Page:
Born into poverty in Oakland, California, in 1962, MC Hammer began his performing career as a young boy dancing outside the Oakland Coliseum during Oakland A’s games. He launched himself into full-fledged stardom with the 1990 release Please Hammer Don’t Hurt ‘Em, the first recording credited with bringing rap to the mainstream. After a rapid financial downfall, Hammer has rebounded as a musician and businessman.
Rap artist MC Hammer was born Stanley Kirk Burrell in Oakland, California. His father, Lewis Burrell, worked as a warehouse supervisor for several years before gambling took over his life and nearly drove the family to ruin.
Fortunately for his son, Stanley never inherited his father’s gambling gene. Instead, his passions lay with music, baseball and dancing. By the age of 11, young Burrell was regularly earning money performing dance routines outside Oakland Coliseum during A’s home games.
By chance, he caught the attention of the team’s owner, Chuck Finley, and was invited to watch a game from his luxury box. Finley grew fond of the Burrell and eventually hired him as the team’s batboy.
Burrell, who played second base in high school, was a talented baseball player as well and later earned himself a tryout with the San Francisco Giants. However, he failed to make the final cut, ending the young ballplayer’s hopes of playing in the majors.
Even as he dreamed of playing professional baseball, Burrell never turned his back on music. While working for the A’s, he adopted the moniker “MC,” for “Master of Ceremonies,” and performed at various clubs when the A’s traveled out of town. It was also during this time that he acquired the nickname “Hammer,” for his resemblance to home-run king Hank “The Hammer” Aaron.
After a short stint at a local college and three years in the Navy, during which he worked as an aviation storekeeper, Hammer returned to Oakland and performing.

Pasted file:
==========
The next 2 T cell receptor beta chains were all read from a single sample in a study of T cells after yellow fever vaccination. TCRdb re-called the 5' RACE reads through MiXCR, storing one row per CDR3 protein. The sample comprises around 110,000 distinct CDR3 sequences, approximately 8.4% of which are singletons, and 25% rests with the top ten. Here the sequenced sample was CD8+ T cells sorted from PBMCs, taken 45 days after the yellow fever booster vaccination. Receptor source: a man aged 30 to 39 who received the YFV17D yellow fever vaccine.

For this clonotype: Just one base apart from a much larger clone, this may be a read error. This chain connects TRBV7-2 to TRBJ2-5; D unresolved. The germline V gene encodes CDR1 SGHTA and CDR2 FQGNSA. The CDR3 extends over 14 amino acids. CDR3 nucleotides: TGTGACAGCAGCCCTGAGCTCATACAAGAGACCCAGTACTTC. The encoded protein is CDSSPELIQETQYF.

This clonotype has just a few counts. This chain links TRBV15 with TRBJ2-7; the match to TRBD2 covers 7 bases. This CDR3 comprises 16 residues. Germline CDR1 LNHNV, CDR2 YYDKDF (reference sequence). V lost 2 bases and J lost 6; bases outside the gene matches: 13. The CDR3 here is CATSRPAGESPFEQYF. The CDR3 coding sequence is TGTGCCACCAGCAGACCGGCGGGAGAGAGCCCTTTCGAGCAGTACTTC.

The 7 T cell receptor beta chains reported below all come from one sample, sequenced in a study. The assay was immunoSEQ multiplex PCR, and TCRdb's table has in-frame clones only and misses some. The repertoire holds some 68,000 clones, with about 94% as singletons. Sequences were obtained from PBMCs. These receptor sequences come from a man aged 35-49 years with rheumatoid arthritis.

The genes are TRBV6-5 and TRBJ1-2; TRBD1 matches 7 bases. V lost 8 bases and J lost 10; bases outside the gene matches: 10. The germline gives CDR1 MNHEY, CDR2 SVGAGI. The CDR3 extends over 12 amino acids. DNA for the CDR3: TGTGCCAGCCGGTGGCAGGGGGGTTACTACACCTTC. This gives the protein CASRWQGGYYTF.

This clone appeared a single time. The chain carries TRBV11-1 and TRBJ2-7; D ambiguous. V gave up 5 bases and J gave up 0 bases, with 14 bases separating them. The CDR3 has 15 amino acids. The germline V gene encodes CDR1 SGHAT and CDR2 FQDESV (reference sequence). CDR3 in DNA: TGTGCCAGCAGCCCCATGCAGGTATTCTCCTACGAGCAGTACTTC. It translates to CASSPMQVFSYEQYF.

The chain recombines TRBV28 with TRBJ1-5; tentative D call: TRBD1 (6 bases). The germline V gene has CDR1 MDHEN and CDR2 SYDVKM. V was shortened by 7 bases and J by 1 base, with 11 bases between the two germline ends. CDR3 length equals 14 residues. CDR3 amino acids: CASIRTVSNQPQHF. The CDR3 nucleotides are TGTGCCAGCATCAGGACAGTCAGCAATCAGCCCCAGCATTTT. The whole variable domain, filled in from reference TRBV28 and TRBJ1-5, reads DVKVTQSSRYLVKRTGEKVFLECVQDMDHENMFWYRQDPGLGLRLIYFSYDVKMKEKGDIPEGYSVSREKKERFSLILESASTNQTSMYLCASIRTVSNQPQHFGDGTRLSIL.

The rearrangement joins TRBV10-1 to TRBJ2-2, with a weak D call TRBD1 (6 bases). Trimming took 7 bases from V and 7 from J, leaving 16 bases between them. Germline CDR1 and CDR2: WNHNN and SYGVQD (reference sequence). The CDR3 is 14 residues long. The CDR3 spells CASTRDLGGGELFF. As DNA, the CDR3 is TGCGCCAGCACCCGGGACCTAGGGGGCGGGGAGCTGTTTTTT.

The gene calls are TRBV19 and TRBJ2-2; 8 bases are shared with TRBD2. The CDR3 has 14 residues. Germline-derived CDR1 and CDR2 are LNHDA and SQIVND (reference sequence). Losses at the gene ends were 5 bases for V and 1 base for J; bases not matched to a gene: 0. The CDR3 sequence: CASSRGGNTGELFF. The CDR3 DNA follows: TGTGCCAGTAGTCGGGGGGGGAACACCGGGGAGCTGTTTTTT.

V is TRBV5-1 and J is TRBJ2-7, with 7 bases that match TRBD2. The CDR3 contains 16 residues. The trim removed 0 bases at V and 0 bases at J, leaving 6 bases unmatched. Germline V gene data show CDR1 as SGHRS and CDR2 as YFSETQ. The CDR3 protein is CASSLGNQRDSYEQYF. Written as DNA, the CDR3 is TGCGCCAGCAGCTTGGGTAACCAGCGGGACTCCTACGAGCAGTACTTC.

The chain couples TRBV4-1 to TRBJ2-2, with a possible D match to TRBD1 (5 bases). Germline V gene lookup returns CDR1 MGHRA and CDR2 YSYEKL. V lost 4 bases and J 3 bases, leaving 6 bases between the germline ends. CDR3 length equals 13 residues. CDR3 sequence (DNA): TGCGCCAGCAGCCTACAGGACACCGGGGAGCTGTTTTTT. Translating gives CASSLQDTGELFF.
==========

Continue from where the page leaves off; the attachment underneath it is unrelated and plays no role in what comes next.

With money borrowed from two former A’s players, Mike Davis and Dwayne Murphy, Hammer launched his own record label, Bust It Productions. Through it, he released two albums of his own, Feel My Power (1987) andLet’s Get It Started (1988), both of which sold well enough to earn the musician a deal with Capitol Records.
After a releasing a revised version of his first album, Hammer took to the studio for his third release, 1990’s Please Hammer Don’t Hurt ‘Em. While he was certainly a known quantity on the charts by this time (Hammer’s second release, Feel My Power, netted more than $2 million in sales), nobody could have predicted the success his third record would produce.
The numbers were staggering, with the record selling more than 10 million copies and becoming the most successful rap record of all time. Anchored by the wildly popular single “U Can’t Touch This,” which sampled Rick James’ “Super Freak,” as well as a pair of other Top 10 singles, “Have You Seen Her” and “Pray,” the record made Hammer an international star. Clad in his trademark parachute pants, Hammer appeared everywhere, and his record was played nonstop on the radio.
For Hammer the success translated into unimaginable wealth. In 1990 Forbes estimated the young musician to be worth $33 million. Tapping into the success of the album, Hammer produced and starred in a film of the same name. The movie tells the fictional story of a rapper who returns home and defeats the city’s biggest drug kingpin.
Returning quickly to the studio, Hammer released his fourth album, Too Legit to Quit, in 1991. In an effort to promote the record, the musician accompanied its release with a lavish tour and expensive music videos. Despite all the glitz and PR muscle, the record failed to capture the magic or the sales numbers his previous effort had.